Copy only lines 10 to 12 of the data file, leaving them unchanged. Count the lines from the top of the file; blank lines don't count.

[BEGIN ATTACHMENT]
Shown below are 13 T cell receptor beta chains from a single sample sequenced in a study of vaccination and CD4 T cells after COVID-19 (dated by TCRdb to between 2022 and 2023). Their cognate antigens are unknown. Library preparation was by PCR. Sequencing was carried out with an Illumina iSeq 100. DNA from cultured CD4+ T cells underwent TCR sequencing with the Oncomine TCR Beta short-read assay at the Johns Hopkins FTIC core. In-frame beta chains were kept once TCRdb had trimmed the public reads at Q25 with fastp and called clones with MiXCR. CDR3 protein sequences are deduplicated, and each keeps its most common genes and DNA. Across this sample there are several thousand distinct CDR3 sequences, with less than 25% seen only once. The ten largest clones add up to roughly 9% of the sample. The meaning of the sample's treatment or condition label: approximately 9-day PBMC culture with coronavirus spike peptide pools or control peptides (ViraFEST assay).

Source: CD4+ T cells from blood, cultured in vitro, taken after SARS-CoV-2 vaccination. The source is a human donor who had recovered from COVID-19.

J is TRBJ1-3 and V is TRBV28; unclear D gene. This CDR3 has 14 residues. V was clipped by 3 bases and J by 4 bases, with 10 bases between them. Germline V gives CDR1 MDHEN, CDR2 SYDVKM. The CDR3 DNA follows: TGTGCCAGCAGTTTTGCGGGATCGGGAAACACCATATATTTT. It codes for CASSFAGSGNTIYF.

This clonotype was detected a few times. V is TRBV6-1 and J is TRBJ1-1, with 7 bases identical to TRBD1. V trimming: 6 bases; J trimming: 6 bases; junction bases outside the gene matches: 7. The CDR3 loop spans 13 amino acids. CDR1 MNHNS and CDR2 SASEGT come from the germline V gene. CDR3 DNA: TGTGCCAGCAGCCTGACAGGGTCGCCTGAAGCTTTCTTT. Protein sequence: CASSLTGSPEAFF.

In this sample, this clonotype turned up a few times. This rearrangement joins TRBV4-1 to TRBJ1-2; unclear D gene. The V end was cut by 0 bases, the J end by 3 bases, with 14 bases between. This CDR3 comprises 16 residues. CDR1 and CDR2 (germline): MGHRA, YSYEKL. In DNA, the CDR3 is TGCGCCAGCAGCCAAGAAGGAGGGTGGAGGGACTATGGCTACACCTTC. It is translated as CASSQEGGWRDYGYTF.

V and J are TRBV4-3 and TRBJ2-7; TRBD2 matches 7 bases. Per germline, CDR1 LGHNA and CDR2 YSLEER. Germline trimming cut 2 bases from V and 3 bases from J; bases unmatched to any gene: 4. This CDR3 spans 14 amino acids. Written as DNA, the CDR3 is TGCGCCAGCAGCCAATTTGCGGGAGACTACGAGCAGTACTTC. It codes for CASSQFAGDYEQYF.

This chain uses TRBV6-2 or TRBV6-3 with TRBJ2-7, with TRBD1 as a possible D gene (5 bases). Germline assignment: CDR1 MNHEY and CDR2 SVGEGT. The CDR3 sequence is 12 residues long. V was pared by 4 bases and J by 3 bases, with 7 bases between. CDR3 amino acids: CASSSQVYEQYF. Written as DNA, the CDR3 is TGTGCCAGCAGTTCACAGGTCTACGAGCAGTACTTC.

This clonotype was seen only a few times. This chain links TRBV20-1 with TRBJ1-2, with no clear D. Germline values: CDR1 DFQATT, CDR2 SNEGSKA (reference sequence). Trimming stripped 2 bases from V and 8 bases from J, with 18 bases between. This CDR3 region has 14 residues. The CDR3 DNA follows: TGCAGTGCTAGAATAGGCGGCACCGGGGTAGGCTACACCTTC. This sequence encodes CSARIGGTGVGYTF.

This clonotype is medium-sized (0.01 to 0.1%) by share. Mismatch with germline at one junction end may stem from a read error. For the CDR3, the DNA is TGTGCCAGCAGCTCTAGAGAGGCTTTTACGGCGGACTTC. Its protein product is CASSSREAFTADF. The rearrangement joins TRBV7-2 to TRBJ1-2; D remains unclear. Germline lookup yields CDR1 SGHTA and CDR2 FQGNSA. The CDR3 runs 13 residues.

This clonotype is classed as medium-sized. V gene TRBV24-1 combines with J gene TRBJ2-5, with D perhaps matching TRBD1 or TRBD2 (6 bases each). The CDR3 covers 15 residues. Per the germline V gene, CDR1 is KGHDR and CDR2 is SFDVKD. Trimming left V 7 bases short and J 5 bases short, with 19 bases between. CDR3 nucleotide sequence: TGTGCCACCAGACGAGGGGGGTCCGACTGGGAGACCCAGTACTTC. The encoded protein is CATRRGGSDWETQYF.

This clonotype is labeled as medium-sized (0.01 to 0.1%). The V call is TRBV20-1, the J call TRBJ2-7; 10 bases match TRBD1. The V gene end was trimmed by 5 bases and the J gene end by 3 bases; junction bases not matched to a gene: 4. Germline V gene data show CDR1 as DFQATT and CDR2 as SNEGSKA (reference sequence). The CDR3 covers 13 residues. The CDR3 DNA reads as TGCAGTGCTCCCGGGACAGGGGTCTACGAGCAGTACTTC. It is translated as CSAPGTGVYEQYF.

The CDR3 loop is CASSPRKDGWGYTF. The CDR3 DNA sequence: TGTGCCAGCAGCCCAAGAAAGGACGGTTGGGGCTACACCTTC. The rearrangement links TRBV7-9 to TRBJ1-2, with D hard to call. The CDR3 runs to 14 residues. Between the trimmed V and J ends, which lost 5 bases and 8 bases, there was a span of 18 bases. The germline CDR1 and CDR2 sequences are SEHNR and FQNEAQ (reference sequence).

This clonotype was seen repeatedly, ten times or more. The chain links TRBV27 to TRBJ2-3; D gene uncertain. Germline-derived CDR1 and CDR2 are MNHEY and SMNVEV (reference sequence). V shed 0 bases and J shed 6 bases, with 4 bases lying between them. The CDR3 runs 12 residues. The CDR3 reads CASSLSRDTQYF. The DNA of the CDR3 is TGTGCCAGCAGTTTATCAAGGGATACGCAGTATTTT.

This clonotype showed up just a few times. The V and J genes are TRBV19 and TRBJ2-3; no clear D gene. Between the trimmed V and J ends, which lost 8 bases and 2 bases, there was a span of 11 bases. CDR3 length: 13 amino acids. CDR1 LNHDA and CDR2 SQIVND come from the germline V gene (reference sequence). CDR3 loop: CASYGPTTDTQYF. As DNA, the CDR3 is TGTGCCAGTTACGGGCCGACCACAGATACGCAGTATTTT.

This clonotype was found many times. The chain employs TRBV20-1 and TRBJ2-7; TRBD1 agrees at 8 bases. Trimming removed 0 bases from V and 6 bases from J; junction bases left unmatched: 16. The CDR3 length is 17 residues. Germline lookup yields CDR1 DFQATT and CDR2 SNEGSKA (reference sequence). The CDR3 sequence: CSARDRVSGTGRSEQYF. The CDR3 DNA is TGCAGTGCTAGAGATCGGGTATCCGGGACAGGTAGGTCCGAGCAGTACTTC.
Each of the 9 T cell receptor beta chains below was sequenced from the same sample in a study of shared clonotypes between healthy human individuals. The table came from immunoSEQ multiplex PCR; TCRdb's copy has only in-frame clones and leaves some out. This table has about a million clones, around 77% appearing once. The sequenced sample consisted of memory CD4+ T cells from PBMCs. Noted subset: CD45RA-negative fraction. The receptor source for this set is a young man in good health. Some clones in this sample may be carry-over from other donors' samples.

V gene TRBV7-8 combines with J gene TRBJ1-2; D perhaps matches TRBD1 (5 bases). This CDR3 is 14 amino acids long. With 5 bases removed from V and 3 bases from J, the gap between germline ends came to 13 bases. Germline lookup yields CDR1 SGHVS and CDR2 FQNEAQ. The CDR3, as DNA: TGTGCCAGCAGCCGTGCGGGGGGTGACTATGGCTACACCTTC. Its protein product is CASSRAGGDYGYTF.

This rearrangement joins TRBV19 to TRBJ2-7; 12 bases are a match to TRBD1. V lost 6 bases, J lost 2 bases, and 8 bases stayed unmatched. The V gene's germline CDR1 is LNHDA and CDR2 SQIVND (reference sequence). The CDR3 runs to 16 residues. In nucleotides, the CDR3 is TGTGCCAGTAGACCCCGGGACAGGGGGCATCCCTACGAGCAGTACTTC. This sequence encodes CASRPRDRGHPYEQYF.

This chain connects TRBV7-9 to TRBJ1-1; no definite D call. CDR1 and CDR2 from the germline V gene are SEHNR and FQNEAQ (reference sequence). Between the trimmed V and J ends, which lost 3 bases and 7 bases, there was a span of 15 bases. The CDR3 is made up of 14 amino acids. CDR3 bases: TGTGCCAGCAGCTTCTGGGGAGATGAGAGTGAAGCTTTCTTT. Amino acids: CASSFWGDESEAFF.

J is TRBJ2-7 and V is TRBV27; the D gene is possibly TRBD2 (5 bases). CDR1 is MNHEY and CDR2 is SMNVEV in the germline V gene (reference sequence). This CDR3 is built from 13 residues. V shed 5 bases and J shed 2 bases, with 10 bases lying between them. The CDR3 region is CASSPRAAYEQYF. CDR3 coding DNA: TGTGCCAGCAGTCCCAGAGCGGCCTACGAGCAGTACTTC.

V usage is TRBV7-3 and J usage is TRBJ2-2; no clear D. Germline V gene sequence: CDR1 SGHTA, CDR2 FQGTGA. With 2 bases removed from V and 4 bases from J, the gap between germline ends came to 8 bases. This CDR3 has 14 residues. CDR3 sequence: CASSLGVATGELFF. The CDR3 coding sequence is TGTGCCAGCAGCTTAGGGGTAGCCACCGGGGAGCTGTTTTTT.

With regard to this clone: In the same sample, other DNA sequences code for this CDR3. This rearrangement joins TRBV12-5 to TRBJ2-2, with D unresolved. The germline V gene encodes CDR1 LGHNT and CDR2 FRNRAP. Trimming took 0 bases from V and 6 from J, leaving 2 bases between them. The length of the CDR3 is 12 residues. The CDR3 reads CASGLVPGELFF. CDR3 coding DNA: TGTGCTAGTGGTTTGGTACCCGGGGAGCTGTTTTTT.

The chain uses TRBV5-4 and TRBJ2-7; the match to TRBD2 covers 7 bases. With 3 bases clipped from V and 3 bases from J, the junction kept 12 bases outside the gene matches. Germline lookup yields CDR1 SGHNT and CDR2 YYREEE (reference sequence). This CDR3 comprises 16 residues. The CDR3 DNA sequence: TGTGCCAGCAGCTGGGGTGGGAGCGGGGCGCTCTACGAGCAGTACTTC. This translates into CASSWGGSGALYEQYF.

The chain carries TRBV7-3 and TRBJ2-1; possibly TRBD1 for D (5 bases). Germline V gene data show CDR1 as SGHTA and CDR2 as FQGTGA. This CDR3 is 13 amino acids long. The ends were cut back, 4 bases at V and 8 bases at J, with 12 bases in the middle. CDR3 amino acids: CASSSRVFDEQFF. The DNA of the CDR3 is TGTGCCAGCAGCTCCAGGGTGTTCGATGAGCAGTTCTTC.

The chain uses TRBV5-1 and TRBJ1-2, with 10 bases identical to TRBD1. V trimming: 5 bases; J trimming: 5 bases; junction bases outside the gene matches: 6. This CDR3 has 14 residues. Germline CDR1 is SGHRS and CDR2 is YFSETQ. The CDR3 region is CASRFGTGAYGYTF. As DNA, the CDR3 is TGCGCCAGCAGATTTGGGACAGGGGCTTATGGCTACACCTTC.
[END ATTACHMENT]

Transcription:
This clonotype is classed as medium-sized. V gene TRBV24-1 combines with J gene TRBJ2-5, with D perhaps matching TRBD1 or TRBD2 (6 bases each). The CDR3 covers 15 residues. Per the germline V gene, CDR1 is KGHDR and CDR2 is SFDVKD. Trimming left V 7 bases short and J 5 bases short, with 19 bases between. CDR3 nucleotide sequence: TGTGCCACCAGACGAGGGGGGTCCGACTGGGAGACCCAGTACTTC. The encoded protein is CATRRGGSDWETQYF.

This clonotype is labeled as medium-sized (0.01 to 0.1%). The V call is TRBV20-1, the J call TRBJ2-7; 10 bases match TRBD1. The V gene end was trimmed by 5 bases and the J gene end by 3 bases; junction bases not matched to a gene: 4. Germline V gene data show CDR1 as DFQATT and CDR2 as SNEGSKA (reference sequence). The CDR3 covers 13 residues. The CDR3 DNA reads as TGCAGTGCTCCCGGGACAGGGGTCTACGAGCAGTACTTC. It is translated as CSAPGTGVYEQYF.

The CDR3 loop is CASSPRKDGWGYTF. The CDR3 DNA sequence: TGTGCCAGCAGCCCAAGAAAGGACGGTTGGGGCTACACCTTC. The rearrangement links TRBV7-9 to TRBJ1-2, with D hard to call. The CDR3 runs to 14 residues. Between the trimmed V and J ends, which lost 5 bases and 8 bases, there was a span of 18 bases. The germline CDR1 and CDR2 sequences are SEHNR and FQNEAQ (reference sequence).